12. Jim 19 April, 2011 at 3:48 am #

    This was a great post. I saw it not about blogging, but about the vacuum of critical reflection, as Tim France and K said.

    I’d encourage you to reflect on the relationship of toxic anger and the ability of those new in the field to reflect. Stodgy NGOs suck, the HR ready to fire sucks, but oldhands filled with rage suck, too.

    How can create a space where people can reflect?
    If you think that change isn’t possible, this doesn’t matter. But if you don’t think change is possible, why do this work?

    And how can we get folks involved in aid, to get out of their bubble and think about climate, and vice versa?

    And maybe think about the 2.7% of GDP spent on global military spending http://j.mp/f2XjmS [it DID fall from 4% after the fall of the Berlin wall] and how it might be surpassed someday by the % of global GDP of aid, for instance.

  13. Cynan 19 April, 2011 at 2:02 pm #

    It matters: someone mentioned that seawl in its short life to date, had its hit counter strike 100,000 recently. Er, yup, that matters. Think of it as sesame street: the kids think they’re getting entertainment while they’re getting some A-B-C’s. Or perhaps in this case some W-T-F’s.

    It matters, part deux: turns out turning out the occasional rant and the occasional piece of prose is fun. And clarifying. Even if the number of readers were zero, still a win for the bloggers in question. Whoda thunk?

  14. Tanya Cothran 21 April, 2011 at 5:03 am #

    As a independent contractor doing development work, aid blogging creates an important professional community. It makes me feel connected to others going through similar situations and issues – and I can join the network for free! Thanks.

  15. explodingsoul 25 April, 2011 at 1:00 pm #

    I am grateful for the time you take to share insights and opinions on your blog. College only introduced me to these topics, it has only been the past few years working for a nonprofit and then finding you and the group you know/interact with regularly that speaks up in response to relevant events [1 Million Shirts, World Vision, 3 Cups of Tea, TOMS] with your experience and critique. It has been schooling continued! And I share your posts and responses with anyone who will listen. Please know what a value this is to not only me, but so many others. Learning that these conversations aren’t “new”, that there is so much involved to good work, that we just need to think and challenge the sectors to be better – this what I’ve been so grateful for over the past year. Keep up the great work!! And thank you so very much. – Erin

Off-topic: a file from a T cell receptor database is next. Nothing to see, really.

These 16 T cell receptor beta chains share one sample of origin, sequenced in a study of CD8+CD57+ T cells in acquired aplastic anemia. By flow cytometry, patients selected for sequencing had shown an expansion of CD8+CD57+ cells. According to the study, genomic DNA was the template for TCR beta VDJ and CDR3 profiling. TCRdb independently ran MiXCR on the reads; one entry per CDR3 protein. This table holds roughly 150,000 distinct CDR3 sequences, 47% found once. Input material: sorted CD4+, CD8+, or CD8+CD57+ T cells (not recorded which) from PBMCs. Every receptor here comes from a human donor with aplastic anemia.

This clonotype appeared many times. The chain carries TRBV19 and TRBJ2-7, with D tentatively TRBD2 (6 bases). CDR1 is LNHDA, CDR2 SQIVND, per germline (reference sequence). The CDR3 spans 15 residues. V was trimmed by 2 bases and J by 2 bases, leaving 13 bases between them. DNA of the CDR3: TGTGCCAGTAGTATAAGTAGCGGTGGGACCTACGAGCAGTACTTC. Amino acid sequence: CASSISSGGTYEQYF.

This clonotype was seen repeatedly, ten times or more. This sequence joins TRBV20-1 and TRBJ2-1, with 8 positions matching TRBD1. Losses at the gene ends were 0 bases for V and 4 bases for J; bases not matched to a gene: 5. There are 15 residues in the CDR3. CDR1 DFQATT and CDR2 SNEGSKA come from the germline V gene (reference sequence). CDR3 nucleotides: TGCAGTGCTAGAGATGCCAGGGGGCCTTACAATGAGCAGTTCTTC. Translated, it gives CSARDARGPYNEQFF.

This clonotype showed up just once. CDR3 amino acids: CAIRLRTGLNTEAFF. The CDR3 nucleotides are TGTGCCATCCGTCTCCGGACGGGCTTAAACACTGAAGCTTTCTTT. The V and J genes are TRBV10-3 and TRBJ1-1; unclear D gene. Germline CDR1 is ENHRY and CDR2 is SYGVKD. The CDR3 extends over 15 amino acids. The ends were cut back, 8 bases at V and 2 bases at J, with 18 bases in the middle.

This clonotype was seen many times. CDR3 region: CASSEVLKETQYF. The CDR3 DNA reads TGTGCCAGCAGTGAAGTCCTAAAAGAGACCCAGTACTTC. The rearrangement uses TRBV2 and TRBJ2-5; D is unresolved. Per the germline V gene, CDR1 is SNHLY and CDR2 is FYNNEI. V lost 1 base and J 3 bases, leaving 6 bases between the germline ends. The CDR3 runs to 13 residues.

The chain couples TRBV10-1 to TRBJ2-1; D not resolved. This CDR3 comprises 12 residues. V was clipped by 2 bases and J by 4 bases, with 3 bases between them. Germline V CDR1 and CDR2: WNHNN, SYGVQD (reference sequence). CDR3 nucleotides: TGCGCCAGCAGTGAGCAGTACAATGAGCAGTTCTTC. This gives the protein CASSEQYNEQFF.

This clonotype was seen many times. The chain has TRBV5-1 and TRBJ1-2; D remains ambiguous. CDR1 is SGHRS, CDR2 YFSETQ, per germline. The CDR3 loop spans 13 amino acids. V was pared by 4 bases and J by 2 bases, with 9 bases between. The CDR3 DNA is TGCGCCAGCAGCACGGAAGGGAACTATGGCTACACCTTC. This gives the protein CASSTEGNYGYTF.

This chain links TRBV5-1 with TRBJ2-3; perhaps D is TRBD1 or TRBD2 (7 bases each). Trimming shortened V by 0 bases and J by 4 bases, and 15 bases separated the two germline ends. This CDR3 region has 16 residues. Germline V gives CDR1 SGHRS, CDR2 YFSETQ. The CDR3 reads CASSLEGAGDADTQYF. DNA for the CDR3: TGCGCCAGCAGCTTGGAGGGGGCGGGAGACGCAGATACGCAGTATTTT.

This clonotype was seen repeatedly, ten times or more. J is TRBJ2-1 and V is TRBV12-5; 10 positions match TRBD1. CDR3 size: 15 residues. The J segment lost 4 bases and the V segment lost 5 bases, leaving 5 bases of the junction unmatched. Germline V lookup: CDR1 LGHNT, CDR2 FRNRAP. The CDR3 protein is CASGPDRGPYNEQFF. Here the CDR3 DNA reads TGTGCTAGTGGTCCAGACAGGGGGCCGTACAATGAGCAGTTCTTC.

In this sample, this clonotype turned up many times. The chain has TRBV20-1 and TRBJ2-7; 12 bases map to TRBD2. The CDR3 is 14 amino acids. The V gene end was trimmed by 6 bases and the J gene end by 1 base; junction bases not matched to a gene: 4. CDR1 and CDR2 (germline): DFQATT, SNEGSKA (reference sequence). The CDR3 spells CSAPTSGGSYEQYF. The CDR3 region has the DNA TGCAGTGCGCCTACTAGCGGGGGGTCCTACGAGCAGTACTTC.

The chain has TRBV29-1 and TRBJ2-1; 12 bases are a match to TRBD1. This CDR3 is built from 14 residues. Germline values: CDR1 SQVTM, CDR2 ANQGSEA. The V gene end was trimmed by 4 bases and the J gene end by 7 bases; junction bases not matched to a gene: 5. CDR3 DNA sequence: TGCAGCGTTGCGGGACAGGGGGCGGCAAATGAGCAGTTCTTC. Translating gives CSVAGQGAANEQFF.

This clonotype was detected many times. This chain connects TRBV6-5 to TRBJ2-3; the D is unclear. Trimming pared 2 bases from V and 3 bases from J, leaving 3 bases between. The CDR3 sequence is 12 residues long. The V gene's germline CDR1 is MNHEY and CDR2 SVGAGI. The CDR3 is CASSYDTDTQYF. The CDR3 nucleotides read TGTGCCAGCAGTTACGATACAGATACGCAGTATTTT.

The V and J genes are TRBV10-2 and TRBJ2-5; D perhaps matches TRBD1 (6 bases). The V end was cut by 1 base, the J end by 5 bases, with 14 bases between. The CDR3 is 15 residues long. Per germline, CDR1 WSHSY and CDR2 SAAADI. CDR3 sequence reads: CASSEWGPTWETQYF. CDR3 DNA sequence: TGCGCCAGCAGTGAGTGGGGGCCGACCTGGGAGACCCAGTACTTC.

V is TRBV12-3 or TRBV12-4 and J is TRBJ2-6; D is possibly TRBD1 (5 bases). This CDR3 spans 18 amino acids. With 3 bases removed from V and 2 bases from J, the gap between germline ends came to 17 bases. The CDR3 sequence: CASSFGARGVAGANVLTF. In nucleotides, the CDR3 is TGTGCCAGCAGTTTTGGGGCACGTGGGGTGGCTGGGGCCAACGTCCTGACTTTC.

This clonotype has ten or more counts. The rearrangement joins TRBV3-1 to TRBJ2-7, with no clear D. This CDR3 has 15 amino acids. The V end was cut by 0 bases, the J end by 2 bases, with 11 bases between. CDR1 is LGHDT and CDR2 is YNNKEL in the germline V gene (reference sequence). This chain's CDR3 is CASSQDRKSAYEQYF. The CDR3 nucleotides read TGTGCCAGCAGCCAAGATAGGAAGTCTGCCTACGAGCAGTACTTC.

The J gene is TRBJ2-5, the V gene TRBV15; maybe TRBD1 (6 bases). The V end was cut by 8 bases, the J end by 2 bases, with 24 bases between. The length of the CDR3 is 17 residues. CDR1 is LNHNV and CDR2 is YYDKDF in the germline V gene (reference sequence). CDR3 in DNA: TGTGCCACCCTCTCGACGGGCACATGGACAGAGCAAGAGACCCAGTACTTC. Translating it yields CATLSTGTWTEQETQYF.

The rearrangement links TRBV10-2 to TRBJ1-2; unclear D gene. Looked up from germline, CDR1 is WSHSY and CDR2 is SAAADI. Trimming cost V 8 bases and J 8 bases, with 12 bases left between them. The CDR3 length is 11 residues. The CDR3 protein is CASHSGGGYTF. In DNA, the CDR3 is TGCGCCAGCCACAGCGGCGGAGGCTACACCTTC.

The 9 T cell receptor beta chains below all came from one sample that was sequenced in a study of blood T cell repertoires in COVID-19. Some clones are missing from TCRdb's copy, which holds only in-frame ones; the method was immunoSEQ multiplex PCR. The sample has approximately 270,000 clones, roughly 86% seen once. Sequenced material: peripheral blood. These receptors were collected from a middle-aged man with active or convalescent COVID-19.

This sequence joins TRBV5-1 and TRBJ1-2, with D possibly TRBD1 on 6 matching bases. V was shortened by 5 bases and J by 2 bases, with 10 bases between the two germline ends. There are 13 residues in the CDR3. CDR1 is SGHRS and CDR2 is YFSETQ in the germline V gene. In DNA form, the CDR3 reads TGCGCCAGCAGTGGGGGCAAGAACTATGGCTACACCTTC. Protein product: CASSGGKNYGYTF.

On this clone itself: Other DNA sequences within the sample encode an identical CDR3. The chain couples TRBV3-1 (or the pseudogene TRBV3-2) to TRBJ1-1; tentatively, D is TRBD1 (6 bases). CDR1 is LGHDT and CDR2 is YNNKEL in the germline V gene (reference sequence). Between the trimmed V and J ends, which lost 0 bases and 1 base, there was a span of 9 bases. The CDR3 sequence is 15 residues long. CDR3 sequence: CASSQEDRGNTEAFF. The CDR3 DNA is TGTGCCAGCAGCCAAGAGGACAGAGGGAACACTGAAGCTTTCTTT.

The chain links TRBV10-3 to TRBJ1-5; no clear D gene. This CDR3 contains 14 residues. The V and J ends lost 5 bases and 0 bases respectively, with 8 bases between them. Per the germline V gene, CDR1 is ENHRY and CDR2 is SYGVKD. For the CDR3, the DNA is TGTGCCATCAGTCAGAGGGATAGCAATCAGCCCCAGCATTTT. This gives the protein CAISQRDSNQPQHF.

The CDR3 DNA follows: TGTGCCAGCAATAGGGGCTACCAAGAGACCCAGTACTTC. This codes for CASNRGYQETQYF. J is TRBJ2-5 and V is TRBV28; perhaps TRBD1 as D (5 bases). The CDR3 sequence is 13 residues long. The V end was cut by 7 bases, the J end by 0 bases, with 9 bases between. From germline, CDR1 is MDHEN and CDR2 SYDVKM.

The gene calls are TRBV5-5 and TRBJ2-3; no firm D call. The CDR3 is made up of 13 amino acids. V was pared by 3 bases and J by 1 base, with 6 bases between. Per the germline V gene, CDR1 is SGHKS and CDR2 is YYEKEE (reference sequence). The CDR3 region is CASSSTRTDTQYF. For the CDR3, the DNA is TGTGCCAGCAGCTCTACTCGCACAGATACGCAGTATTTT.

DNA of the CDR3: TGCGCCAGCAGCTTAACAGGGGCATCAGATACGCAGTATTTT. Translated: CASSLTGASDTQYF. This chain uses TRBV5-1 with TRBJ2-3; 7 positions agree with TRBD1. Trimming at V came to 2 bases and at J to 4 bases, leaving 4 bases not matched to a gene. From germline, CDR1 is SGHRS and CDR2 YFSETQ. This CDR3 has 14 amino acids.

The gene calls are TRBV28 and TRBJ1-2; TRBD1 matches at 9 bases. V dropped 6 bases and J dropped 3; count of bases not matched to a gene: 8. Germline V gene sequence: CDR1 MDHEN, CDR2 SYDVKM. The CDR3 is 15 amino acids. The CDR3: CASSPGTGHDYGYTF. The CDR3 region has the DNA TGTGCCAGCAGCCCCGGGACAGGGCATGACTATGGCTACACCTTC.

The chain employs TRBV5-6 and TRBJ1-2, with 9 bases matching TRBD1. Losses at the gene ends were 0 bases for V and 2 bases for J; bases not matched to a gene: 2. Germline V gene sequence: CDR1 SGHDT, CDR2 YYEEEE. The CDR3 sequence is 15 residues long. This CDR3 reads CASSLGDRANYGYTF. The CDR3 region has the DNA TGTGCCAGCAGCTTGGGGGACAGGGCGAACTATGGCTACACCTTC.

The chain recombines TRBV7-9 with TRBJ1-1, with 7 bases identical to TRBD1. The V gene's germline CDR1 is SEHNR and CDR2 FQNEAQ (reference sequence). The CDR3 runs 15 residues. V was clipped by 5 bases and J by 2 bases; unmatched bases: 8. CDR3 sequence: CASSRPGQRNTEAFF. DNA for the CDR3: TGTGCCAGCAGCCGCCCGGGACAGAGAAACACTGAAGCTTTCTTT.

16. Katie 3 May, 2011 at 1:22 am #

    While I agree that most aid blogs do not fill the technical void, I agree that they function effectively as more of a forum. People working in a politically hostile field such as that of determining how to administer aid, you are going to be forced to repress your true sentiments at times in order to remain “polite” or “acceptable.” Blogs serve as a place where, behind the safety of one’s individual computer, they are free to debate and discuss their ideas and ambitions openly and get off their chest and out into the world their frustrations with the process or their innovations for improving efficiency. Blogs also serve as a birthplace of intellectual creation. Great ideas can come from the most remote places, and the flow of ideas and conversation on one solidified issue can only encourage people to continue being creative in their approach to aid and to not be afraid to share those ideas with people.

Trackbacks/Pingbacks